CVS announced in February that it planned to drop tobacco by Oct. 1 as the sales conflicted with its health care mission. To bolster its image as a health care company, CVS will announce a corporate name change to CVS Health. Retail stores will still be called CVS/Pharmacy.
CVS, which has 7,700 retail locations, is the second-largest drugstore chain in the USA, behind Walgreens. It manages the pharmacy benefits for 65 million members and has 900 walk-in medical clinics.
The Metropolitan Drug Commission would like to thank CVS for their decision to no longer sell tobacco products.
Since the Surgeon General’s warning was first issued on January 11, 1964, Luther L. Terry, M.D., Surgeon General of the U.S. Public Health Service, released the first report of the Surgeon General’s Advisory Committee on Smoking and Health.
This report was on the basis of more than 7,000 articles relating to smoking and disease already available at that time in the biomedical literature. The Advisory Committee concluded that cigarette smoking is, “A cause of lung cancer and laryngeal cancer in men, a probable cause of lung cancer in women and the most important cause of chronic bronchitis.”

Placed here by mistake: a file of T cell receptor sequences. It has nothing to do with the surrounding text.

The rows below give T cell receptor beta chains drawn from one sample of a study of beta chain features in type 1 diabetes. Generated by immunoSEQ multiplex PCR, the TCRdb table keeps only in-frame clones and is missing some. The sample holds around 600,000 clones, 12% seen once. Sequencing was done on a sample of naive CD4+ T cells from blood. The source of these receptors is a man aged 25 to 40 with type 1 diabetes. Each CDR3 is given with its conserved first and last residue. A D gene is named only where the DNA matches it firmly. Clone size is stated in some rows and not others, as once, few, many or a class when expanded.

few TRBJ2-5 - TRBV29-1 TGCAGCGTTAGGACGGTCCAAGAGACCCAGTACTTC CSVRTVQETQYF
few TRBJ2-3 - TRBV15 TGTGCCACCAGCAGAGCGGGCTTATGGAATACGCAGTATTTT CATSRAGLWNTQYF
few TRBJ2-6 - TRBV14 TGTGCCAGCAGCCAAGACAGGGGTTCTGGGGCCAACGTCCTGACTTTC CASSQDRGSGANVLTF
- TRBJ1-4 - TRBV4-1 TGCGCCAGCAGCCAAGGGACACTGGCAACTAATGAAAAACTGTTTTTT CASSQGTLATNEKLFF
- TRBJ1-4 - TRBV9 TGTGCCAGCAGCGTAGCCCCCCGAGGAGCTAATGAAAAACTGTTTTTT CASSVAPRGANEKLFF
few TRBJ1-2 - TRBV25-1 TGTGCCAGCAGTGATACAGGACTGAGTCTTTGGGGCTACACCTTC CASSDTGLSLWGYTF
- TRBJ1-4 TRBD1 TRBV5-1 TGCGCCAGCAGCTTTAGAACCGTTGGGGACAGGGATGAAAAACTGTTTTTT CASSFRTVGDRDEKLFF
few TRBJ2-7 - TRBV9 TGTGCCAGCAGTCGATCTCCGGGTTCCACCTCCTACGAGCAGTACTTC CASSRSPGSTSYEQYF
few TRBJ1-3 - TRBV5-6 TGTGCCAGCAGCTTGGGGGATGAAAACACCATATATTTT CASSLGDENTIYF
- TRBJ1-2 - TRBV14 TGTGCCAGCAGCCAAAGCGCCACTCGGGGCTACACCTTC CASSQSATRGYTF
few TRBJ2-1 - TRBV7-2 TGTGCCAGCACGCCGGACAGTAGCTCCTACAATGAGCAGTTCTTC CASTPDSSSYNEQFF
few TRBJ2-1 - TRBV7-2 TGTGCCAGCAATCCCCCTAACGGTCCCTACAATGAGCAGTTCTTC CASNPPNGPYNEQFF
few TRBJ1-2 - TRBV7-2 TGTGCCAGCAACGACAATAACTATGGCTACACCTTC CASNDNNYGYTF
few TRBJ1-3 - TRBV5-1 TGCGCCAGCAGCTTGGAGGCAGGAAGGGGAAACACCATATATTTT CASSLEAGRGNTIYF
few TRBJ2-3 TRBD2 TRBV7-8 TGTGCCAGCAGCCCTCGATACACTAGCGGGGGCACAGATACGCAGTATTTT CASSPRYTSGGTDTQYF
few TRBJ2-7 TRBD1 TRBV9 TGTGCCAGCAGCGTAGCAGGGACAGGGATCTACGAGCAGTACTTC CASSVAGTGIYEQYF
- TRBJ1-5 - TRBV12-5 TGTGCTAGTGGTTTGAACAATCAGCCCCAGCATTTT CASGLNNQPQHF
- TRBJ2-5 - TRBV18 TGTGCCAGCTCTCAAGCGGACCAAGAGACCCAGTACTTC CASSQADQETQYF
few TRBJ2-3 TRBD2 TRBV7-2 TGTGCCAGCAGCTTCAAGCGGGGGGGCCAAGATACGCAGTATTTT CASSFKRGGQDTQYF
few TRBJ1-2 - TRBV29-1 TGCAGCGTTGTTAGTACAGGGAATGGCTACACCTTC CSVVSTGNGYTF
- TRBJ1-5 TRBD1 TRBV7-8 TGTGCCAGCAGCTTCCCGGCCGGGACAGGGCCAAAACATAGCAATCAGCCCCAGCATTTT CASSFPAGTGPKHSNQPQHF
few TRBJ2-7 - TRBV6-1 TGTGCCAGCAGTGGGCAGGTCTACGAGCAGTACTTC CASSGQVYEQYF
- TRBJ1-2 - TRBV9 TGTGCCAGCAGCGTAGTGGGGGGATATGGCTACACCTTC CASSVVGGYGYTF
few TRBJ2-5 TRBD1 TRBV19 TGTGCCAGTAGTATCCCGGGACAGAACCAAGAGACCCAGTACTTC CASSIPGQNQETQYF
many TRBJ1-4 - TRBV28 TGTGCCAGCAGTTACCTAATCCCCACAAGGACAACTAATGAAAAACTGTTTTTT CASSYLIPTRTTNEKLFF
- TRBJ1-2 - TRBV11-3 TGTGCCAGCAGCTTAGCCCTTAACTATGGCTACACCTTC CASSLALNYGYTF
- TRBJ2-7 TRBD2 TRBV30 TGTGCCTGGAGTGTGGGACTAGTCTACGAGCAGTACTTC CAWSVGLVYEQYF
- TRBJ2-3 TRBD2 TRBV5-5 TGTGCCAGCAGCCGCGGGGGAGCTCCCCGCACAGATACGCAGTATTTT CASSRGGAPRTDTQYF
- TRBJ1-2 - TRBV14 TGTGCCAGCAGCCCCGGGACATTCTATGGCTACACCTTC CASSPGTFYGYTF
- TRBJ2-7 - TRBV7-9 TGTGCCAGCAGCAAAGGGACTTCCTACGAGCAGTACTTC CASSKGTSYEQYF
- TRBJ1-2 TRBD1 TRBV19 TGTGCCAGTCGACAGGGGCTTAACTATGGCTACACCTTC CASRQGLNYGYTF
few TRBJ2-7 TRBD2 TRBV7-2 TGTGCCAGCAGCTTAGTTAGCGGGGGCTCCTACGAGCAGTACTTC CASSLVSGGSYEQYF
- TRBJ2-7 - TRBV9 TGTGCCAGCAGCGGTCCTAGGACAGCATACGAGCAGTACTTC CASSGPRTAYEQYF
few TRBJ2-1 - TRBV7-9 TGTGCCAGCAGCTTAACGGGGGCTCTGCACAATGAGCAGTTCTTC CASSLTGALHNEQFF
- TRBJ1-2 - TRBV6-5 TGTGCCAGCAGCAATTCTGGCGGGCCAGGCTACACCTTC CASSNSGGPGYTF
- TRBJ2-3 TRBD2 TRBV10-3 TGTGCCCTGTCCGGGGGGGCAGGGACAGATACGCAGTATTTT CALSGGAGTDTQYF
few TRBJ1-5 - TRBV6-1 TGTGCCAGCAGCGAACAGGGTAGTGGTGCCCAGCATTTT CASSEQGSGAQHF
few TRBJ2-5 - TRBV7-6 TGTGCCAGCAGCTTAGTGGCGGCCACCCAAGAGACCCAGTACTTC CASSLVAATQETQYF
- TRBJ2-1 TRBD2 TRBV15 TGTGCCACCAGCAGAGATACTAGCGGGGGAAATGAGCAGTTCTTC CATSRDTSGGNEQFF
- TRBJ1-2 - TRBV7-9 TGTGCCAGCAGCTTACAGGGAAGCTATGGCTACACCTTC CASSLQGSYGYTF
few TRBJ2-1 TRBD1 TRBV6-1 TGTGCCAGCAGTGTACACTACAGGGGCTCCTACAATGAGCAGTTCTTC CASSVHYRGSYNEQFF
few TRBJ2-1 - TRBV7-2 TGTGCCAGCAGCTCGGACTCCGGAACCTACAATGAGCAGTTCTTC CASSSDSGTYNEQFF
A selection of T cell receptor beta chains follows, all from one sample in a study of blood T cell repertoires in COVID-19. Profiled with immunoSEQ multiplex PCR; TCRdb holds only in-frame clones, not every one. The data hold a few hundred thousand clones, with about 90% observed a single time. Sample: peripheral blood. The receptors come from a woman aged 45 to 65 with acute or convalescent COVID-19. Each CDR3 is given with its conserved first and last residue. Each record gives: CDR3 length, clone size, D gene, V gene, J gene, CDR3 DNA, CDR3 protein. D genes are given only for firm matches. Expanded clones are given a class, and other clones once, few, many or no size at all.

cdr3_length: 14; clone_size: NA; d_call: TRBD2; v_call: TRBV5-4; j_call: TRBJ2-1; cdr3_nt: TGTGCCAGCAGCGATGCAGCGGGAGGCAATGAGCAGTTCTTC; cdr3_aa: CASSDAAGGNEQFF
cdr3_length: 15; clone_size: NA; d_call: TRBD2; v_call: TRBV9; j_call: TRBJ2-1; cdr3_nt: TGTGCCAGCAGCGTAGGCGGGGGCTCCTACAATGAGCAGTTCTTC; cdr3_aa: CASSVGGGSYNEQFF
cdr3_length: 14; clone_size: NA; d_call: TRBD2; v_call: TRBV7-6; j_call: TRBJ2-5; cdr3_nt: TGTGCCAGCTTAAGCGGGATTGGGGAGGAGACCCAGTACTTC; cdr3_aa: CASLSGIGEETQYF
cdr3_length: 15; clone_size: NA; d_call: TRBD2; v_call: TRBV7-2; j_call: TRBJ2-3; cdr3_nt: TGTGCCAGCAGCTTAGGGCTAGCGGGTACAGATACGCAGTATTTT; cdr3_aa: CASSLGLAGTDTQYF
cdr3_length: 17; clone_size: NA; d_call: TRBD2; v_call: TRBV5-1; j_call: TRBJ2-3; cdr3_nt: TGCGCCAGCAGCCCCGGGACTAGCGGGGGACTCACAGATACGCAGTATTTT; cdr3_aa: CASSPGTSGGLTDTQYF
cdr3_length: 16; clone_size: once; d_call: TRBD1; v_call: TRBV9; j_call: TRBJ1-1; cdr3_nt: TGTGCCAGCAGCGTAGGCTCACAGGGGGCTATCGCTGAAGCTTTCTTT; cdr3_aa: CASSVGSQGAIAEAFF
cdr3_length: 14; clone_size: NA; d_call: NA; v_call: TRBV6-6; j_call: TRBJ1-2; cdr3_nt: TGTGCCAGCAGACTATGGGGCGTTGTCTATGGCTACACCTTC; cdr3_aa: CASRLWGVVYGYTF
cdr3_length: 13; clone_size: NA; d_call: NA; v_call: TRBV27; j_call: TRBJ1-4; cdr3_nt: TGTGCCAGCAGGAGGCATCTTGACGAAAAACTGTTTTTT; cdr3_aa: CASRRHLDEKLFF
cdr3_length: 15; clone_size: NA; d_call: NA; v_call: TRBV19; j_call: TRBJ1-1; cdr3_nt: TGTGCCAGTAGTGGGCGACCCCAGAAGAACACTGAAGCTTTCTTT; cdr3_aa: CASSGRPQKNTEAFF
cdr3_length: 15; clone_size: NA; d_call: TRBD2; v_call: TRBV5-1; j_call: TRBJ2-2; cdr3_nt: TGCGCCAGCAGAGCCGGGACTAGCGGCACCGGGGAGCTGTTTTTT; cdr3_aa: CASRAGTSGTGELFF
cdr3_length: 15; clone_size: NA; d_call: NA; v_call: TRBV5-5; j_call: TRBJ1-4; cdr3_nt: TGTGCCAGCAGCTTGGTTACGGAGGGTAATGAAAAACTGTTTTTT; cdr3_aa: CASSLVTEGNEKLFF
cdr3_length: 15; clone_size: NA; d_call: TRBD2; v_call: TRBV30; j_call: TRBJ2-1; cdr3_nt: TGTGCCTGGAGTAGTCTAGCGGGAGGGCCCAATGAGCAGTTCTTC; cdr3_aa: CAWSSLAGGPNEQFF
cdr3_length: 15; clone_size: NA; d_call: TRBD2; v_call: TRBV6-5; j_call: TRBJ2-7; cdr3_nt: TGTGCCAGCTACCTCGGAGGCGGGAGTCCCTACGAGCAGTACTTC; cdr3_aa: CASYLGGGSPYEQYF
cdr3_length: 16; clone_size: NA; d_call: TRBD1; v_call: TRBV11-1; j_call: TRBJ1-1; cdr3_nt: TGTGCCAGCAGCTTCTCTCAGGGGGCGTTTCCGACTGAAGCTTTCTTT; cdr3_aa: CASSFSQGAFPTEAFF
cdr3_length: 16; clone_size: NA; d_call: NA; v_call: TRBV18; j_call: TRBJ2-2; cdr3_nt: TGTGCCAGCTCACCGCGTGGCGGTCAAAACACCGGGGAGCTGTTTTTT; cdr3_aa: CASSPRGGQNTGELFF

In the 50 years since this original report, science has advanced and we know much more now about the harmful physical effects of tobacco use, including secondhand smoke.
Although we have seen reductions in tobacco use in the past 50 years, we still continue to see young people initiating use at a very young age, with 5 percent of Knox County Middle School students reporting that they smoked a cigarette before age 11 years (2013 Knox County Youth Risk Behavior Survey). Survey results also show that 75 percent of high school students who reported smoking at least one day in the past 30 days are reporting that they are making grades that are mostly C’s, D’s and F’s.
By reducing access to tobacco products, we know that youth usage rates decline. We hope that other health-related businesses will follow the lead of CVS. Everyone would benefit from a having a healthy community.
For anyone that is ready to quit smoking, please call the Tennessee Tobacco QuitLine at 1-800-QUIT-NOW (1-800-784-8669) or join the program online at www.tnquitline.com.